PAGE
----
The Neighbourhood Disputes (Dividng Fences and Trees) Act places responsibility on a “tree-keeper” to ensure that their neighbour’s property is not affected so as to cause “substantial, ongoing and unreasonable interferences with the use and enjoyment of neighbouring land.”
The Queensland Civil and Administrative Tribunal (QCAT) has the power to issue orders covering all topics related to tree litigation such as overhanging branches, tree limbs and roots.
But if the “interference” extends to damage being caused to the neighbour’s land, QCAT can make orders about the tree itself, including an order that it be removed at the tree-keeper’s expense.
Because “interference” also refers to views and sunlight, the rules have wide significance to every residential block in Queensland.
The law has implications for those whose outlook is being blocked by foliage and those whose much loved tree faces the axe.
How it affects you – in relation to views and sunlight – depends on occupational longevity: your own and that of your neighbours.
You only have a right to the view and sunlight that existed or streamed in at the time you first took up residence. View rights can’t be passed from seller to buyer.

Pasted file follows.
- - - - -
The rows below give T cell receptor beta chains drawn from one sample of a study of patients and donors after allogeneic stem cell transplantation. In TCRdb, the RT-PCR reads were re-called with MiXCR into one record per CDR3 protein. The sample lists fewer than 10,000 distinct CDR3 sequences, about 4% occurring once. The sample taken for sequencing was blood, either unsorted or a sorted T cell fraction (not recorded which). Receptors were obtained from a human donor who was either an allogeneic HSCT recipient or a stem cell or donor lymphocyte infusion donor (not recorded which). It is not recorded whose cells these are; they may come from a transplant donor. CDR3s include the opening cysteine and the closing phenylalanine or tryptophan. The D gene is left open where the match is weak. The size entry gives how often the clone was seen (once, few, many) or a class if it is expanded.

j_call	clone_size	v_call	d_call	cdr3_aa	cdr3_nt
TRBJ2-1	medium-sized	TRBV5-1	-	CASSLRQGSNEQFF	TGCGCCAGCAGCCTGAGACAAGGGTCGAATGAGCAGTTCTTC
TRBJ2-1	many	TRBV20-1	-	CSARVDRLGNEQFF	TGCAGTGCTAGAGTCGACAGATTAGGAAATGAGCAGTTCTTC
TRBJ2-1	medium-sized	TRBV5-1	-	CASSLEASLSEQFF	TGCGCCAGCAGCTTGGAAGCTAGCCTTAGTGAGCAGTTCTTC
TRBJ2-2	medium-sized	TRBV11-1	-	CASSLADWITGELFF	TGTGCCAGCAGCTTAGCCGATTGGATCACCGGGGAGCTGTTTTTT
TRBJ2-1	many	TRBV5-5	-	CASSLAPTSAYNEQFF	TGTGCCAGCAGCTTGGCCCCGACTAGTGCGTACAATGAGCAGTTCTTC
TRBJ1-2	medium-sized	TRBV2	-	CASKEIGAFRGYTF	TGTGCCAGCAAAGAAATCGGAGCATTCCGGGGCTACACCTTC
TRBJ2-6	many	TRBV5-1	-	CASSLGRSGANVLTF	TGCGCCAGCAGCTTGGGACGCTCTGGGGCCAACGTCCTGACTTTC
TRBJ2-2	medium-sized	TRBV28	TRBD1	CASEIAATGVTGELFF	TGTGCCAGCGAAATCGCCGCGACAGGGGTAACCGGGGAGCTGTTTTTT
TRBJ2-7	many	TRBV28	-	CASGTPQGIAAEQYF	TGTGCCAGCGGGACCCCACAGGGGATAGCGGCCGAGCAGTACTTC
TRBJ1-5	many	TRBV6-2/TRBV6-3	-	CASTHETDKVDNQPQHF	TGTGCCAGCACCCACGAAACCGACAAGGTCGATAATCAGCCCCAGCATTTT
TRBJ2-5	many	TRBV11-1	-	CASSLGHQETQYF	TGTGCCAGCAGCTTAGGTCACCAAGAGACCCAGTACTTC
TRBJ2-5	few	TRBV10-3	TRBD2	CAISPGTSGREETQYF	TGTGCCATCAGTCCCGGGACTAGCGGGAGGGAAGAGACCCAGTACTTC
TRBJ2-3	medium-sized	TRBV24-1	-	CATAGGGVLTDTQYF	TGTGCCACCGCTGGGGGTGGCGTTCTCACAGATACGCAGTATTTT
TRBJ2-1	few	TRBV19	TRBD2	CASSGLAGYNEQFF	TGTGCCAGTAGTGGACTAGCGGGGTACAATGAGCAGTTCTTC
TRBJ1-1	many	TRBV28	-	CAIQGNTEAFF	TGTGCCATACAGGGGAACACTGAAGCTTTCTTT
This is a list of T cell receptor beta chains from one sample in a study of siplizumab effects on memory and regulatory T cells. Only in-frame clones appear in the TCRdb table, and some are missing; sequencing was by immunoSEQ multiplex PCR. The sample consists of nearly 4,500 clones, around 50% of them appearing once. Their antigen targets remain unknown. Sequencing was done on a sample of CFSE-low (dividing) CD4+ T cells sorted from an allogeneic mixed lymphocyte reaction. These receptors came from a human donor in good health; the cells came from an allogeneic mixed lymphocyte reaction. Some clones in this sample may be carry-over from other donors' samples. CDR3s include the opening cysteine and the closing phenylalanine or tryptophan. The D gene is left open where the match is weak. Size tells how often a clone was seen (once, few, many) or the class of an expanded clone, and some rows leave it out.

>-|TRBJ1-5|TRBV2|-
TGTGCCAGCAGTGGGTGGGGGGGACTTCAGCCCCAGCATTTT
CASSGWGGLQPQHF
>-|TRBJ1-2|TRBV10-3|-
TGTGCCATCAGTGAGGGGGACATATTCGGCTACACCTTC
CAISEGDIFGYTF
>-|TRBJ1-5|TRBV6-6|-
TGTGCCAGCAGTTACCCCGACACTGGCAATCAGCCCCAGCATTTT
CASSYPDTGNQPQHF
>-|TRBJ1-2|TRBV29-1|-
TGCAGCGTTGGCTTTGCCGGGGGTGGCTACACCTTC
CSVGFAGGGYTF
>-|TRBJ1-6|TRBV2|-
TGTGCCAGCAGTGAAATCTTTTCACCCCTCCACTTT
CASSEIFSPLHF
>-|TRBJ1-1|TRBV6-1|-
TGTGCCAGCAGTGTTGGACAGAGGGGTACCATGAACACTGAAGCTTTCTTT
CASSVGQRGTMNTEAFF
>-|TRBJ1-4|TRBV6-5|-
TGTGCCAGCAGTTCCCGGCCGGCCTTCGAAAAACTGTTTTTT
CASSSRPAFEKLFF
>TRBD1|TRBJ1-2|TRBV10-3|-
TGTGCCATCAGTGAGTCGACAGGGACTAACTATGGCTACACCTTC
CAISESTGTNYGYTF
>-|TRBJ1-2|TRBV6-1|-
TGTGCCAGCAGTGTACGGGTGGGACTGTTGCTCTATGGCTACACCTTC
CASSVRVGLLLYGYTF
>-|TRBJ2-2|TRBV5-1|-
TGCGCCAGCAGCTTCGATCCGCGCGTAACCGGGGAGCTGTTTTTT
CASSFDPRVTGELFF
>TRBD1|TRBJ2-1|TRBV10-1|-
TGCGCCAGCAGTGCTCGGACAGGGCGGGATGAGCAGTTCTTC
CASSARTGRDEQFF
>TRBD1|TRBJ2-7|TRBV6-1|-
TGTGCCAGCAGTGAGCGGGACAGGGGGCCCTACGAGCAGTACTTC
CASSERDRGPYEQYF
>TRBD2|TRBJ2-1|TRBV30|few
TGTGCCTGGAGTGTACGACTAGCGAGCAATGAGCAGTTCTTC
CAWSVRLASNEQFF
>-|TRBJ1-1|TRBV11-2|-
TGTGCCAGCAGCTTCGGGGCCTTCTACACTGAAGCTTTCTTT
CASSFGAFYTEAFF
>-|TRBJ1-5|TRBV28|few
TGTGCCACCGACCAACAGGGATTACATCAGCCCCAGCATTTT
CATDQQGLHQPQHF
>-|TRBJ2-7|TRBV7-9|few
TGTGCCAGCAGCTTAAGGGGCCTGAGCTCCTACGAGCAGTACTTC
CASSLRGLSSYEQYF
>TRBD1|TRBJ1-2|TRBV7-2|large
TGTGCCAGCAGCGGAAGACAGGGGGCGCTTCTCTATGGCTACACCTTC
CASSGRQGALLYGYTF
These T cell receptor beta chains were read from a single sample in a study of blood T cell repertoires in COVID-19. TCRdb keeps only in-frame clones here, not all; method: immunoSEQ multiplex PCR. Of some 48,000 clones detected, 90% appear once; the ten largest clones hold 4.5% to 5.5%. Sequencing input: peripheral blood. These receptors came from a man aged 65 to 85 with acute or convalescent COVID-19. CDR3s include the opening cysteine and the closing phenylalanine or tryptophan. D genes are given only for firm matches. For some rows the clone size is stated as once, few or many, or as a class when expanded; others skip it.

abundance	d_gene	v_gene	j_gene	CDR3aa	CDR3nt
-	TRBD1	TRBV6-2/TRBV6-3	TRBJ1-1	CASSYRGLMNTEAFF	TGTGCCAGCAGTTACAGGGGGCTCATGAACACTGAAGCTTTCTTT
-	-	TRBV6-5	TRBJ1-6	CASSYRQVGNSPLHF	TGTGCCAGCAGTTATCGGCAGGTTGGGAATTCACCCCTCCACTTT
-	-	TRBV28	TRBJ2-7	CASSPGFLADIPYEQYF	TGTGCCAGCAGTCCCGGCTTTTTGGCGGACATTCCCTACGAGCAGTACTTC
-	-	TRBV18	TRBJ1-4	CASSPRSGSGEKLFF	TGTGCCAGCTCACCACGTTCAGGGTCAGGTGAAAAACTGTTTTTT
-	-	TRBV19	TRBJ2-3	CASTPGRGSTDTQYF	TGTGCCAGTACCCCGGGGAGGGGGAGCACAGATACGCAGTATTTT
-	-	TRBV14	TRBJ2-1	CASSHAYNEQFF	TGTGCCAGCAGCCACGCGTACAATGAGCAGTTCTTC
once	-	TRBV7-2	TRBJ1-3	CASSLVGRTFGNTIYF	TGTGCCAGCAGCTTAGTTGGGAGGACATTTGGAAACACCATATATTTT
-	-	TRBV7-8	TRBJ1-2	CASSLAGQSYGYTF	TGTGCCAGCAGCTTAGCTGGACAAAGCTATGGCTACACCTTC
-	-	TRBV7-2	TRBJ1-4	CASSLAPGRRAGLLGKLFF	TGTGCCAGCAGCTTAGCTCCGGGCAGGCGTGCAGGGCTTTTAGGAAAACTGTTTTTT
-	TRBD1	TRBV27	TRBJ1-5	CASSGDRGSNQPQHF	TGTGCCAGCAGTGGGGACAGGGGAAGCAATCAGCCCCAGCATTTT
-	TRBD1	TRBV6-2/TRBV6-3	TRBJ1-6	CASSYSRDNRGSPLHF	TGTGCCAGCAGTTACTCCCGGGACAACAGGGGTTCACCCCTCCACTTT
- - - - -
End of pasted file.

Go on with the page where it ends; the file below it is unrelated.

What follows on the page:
But buyers inherit tree obligations. Even though the trees now obstructing a neighbours view may have been planted decades ago by an owner three or four sales back, the current owner can be required to trim or remove them at your expense if the neighbour’s view or sunlight is substantially affected.
Imagine you buy a new ridge-top home because of the wonderful character added by a sprawling 25-year-old poinciana. Then your neighbour, who has lived there for 30 years, produces picture of his view from decades earlier.
If the growth in the meantime has substantially encroached on his city views, QCAT may order suddenly makes you to chop it down to restore the tree-free outlook depicted in the picture.
On the flip side, put yourself in the shoes of someone thinking selling. The house would be worth a lot more if it weren’t for that pesky tree next door blocking the view to the city or river.
Because of the immediate and potentially costly implications of this brand-new law, Peter Carter has prepared a webinar for agents, developers and owners to be used as a resource to understand issues that might arise in their own situations. It can be found here.
Also note the following upcoming webinars:-
Property Occupations Act – regulations and forms. Be ready for the start of the new residential real estate regime that will apply in Queensland from 1 December. Webinar 12 noon 26 November 1914. Limit 250 attendees. Register now here.
Insurance broker liability. A refresher on recent court decisions dealing with lawsuits against insurance brokers. Webinar 12 noon 17 December 2014. Register now here.